And flood maps are just maps, by the way: “I’ve never met a molecule of floodwater that could read a flood map,” said George Homewood, a planning director for the city of Norfolk.
The meeting had numerous sessions Wednesday devoted to late-breaking research on hurricanes Harvey, Irma and Maria. Scientific research usually takes longer to cohere, but 2017 was an astonishing year of natural disasters and many people dropped what they were doing to tease out early findings about the hurricanes and other tumult, including western U.S. wildfires.
Hurricane Harvey hit the Texas coast near Corpus Christi on Aug. 25 after it intensified rapidly in the Gulf of Mexico. The storm then stalled and dropped record rains for the better part of a week on Southeast Texas before finally drifting north and dissipating. The storm flooded Houston and much of the region and was one of several hurricanes that slammed the United States during a volatile 2017 season, including Hurricane Irma in Florida and Hurricane Maria in Puerto Rico.
“Climate change made this event more likely and heavier,” said van der Wiel.
Van der Wiel and her colleagues concluded that a deluge such as Harvey would have occurred in the region once every 2,400 years in the pre-warming period, but that it is now a 1-in-800 year event — and is becoming more likely.
There are uncertainties here — the boost in rainfall could have been somewhere between 8 and 19 percent, according to the scientists based in the Netherlands. That 19 percent figure is at the lower end of the range calculated by the scientists from the Lawrence Berkeley National Laboratory. They said their best estimate was 38 percent but cautioned that this is science done on the fly after a major natural disaster.
“There’s a clear human fingerprint. The numbers will undoubtedly change as more researchers look at this with different techniques, and perhaps different data sets and different methods. But our numbers are kind of big,” Wehner said. “We were stunned.”
The teams worked independently and used different methods — for example, examining different geographical areas, different time periods during the week that Harvey struck Texas, and framing their findings with different standards of certainty. Though their numbers are not identical, the scientists on the two teams emphasized that each study bolsters the other, with strikingly similar conclusions and lessons for the future.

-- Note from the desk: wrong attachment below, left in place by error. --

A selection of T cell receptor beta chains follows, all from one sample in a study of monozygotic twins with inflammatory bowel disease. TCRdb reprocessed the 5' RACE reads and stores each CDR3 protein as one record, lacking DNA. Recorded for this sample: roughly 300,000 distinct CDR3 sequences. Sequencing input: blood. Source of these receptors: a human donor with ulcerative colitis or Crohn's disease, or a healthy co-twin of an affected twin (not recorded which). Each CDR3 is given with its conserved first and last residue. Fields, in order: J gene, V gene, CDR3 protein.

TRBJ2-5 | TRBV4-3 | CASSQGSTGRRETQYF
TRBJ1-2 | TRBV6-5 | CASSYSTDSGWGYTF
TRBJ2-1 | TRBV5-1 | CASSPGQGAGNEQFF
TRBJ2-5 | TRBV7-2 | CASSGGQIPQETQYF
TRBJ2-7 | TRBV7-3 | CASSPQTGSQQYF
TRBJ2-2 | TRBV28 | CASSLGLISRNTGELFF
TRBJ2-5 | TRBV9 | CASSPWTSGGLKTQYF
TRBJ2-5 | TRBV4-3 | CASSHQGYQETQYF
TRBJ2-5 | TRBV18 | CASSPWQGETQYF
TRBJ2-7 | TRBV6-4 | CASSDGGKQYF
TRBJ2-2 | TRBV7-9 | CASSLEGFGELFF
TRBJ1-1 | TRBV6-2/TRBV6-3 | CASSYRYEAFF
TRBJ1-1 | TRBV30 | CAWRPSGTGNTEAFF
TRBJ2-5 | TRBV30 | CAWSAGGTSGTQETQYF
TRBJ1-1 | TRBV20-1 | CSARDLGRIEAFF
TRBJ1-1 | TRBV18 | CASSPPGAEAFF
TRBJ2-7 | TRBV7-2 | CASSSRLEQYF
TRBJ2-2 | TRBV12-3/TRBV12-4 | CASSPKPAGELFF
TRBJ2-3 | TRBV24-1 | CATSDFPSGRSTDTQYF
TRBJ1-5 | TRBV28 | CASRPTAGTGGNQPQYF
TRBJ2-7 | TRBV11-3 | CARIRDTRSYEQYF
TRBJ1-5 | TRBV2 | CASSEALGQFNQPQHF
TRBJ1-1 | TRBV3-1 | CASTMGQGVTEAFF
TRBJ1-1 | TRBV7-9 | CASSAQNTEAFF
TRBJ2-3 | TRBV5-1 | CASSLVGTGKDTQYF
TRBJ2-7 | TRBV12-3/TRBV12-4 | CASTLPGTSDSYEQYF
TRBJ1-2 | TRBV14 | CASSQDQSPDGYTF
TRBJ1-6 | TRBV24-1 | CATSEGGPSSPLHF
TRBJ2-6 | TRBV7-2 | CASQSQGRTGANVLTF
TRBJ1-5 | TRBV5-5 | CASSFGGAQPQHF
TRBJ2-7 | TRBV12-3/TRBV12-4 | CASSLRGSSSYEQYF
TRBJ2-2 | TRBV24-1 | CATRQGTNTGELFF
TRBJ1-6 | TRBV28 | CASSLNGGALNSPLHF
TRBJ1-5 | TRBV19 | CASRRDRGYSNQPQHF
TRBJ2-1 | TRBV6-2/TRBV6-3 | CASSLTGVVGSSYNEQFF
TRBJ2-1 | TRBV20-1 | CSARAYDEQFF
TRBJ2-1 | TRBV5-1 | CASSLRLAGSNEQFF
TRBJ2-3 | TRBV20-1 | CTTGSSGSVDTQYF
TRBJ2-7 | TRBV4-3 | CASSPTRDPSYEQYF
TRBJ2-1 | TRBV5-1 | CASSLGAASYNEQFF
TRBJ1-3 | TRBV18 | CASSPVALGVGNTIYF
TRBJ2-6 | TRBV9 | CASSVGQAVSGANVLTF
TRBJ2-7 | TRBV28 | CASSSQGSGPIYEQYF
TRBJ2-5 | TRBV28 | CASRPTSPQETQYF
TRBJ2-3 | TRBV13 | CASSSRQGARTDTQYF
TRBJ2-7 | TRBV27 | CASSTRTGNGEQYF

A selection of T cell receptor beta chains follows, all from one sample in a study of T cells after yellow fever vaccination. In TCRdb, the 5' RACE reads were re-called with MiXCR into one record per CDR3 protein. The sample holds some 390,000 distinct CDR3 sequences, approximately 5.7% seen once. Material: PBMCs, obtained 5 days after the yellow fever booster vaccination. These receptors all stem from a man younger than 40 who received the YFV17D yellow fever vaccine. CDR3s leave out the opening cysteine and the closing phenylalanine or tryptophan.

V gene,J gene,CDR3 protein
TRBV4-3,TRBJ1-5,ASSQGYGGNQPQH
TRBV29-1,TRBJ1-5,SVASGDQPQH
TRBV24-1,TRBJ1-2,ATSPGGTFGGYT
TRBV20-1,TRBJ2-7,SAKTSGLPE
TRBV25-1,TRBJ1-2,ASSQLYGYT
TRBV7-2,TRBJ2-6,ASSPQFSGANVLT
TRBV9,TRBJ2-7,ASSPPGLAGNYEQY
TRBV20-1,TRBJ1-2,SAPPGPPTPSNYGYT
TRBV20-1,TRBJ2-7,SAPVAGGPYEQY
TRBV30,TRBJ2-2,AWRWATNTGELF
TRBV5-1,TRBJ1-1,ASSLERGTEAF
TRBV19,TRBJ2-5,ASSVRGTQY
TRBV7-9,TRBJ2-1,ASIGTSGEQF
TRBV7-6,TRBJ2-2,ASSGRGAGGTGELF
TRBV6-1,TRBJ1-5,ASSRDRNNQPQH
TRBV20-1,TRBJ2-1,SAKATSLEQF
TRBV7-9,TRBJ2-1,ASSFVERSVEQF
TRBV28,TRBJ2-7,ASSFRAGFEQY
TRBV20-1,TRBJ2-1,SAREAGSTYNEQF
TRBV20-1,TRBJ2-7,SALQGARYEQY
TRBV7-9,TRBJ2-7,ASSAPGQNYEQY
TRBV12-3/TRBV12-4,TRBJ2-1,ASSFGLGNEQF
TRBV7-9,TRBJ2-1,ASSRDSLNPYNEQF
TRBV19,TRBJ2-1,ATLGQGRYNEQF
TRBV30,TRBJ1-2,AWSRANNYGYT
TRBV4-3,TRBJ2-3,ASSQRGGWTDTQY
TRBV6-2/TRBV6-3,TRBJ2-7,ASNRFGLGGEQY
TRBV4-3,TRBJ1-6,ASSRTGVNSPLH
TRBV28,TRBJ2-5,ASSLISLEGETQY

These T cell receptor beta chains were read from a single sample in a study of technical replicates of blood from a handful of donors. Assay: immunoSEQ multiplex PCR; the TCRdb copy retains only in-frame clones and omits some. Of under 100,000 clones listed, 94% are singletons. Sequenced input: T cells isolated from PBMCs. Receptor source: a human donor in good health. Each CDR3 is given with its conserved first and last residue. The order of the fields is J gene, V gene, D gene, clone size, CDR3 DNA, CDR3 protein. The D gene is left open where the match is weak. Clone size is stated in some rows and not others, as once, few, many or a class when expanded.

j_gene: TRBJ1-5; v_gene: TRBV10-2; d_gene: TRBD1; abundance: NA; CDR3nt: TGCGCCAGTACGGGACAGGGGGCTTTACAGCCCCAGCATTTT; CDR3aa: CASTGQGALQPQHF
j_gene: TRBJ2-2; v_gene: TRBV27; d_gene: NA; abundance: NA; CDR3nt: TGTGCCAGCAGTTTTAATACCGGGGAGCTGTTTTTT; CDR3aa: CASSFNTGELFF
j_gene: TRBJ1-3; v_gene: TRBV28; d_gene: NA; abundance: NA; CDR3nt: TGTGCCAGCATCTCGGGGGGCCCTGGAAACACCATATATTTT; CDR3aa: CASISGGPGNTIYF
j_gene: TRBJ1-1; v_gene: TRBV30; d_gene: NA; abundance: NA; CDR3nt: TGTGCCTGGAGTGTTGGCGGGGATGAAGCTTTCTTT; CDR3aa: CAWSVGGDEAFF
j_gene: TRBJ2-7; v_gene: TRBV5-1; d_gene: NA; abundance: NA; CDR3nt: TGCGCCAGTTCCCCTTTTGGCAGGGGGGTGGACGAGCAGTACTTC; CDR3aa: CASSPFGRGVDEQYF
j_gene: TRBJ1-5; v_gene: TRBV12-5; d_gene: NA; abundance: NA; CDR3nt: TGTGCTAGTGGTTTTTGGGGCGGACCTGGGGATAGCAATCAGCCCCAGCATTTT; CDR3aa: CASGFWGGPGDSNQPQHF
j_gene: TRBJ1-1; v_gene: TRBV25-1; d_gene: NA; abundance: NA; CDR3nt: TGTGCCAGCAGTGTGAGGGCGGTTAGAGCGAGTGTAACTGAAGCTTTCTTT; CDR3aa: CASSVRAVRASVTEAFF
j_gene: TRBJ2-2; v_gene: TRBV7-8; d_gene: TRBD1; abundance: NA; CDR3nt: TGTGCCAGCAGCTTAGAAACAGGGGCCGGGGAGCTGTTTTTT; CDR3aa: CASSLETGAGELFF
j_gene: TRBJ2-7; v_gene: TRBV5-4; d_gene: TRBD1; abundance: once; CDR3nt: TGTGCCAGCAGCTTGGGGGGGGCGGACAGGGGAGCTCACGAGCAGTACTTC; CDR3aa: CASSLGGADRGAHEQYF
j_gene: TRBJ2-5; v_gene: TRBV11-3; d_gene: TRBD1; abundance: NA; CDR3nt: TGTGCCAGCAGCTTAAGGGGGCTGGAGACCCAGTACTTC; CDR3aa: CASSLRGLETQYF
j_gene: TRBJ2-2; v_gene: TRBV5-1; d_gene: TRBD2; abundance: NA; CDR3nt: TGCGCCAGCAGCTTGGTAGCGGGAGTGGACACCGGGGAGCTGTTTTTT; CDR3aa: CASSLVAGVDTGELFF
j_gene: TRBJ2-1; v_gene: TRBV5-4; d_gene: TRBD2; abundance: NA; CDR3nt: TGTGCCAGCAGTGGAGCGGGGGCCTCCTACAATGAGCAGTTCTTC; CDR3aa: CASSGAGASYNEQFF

“We have two independent efforts with essentially the same answer,” said Wehner.
The textbooks declare that for every degree Celsius increase in atmospheric temperature there should be 6 to 8 percent more moisture in the air. That’s roughly the amount of global atmospheric warming in the past century. Wehner said he guessed, when he started his research, that Harvey might have dropped about 6 to 8 percent more rain than an identical storm would have dropped in 1950. But both the Dutch and Berkeley teams found the actual rainfall to be much higher than expected.
Van der Wiel said that indicates that there is some factor, perhaps involving the dynamics of hurricanes, that results in additional precipitation — beyond what you’d expect for the greater atmospheric moisture. As she put it, “There’s another extra thing on top of it.”
This is not the first time scientists have said an extreme weather event has a signal of climate change. Wehner said the 2010 Texas drought was an event twice as likely due to climate change. And floods in September 2013 in Colorado came after rainfall that was 30 percent heavier that should be expected, he said.
“In 2017, climate change slammed the U.S. hard,” he said. “But it’s not the first time it’s happened.”
Quality journalism doesn't come free
Perhaps it goes without saying — but producing quality journalism isn't cheap. At a time when newsroom resources and revenue across the country are declining, The Texas Tribune remains committed to sustaining our mission: creating a more engaged and informed Texas with every story we cover, every event we convene and every newsletter we send. As a nonprofit newsroom, we rely on members to help keep our stories free and our events open to the public. Do you value our journalism? Show us with your support.Yes, I'll donate today